issue uniform notices of detention that specify the reason(s) for 
detention.
    CBP Response: CBP agrees as this requirement is mandated by 19 
U.S.C. 1499(c)(2)(B).
    Comment: One commenter, citing language from the interim rule's 
preamble, recommended that CBP amend the interim regulation to 
explicitly state that goods will be detained only when CBP ``reasonably 
suspects'' that they bear counterfeit marks.
    CBP Response: CBP believes that it is unnecessary to codify in the 
regulations factors, elements, and/or circumstances it must consider, 
on a case-by-case basis, in determining whether goods are subject to 
detention for a determination of violation of the intellectual property 
laws.
    Comment: A commenter recommended that CBP define the ``good cause'' 
an importer must show under the interim regulation to justify an 
importer's request for a 30-day extension of the detention period.
    CBP Response: CBP no longer believes that such a 30-day extension 
is warranted and has eliminated it in this final rule. In the past, 
extensions were granted to provide time to determine admissibility. CBP 
is confident that with the assistance and input of the right holder, 
admissibility determinations can be made within the 30-day period.
    Comment: One commenter stated that the interim regulation simply 
codifies in the regulations what, prior to the promulgation of the 
interim rule, had been the regulatory status quo inasmuch as mark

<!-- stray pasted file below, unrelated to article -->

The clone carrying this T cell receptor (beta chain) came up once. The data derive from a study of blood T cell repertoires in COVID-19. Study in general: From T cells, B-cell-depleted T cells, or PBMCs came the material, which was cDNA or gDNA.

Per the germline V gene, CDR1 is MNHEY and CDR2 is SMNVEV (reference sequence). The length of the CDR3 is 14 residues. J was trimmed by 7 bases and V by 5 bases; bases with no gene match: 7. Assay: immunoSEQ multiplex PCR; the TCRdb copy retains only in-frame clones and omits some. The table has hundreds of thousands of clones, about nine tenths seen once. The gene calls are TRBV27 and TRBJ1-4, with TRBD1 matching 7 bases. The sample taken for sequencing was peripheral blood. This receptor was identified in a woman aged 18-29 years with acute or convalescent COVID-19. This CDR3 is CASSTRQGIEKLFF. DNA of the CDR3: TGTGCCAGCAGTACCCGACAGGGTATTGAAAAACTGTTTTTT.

owners may obtain unredacted samples only after CBP determines that the 
subject goods bear counterfeit marks and seizes them or formulates the 
intention to seize them.
    CBP Response: CBP disagrees with the commenter's reading of the 
interim regulation. CBP may, when necessary to determine whether 
suspect goods bear counterfeit marks, disclose unredacted samples to 
the owner of the mark in accordance with the interim regulation's 
notice (to the importer) provisions. This disclosure takes place after 
detention but before either seizure or the formulation of an intent to 
seize.
    Comment: One commenter objected to the interim regulation as not 
providing protection to importers against disclosure to mark owners of 
information protected by the Trade Secrets Act with respect to marks 
that are not recorded with CBP.
    CBP Response: The interim regulation does, in fact, require that a 
mark be registered with the U.S. Patent and Trademark Office and 
recorded with CBP as a prerequisite to the agency detaining goods it 
suspects bear a counterfeit version of the mark and disclosing 
information (or samples or photographs/images) to the mark owner under 
Sec.  133.21(b) of the interim regulation. CBP believes that this long-
standing requirement is warranted and will continue to impose it. 
Without it, CBP would lack information needed to enforce the 
prohibition against counterfeit marks, and the process would become 
more complex and significantly less workable.
    Comment: Several commenters stated that the interim regulation does 
not provide an objective standard for establishing the genuine nature 
of marks appearing on imported goods. These commenters recommended that 
CBP amend the interim regulation to include examples of the kind of 
information it will accept as tending to prove that marks are genuine.
    CBP Response: CBP believes that it is unnecessary to amend the 
regulation, as CBP will consider any document or information that is 
relevant to the question of the authenticity of the mark. Inevitably, 
some documents or information submitted to CBP by an importer or a mark 
owner will be less persuasive or probative. These decisions are case-
specific and depend on the circumstances involved. In this context, CBP 
finds little benefit to limiting the kinds of information it will 
consider.

[[Page 56375]]

2. Comments Concerning the Release of Information
    Comment: One commenter recommended that prior to CBP's disclosure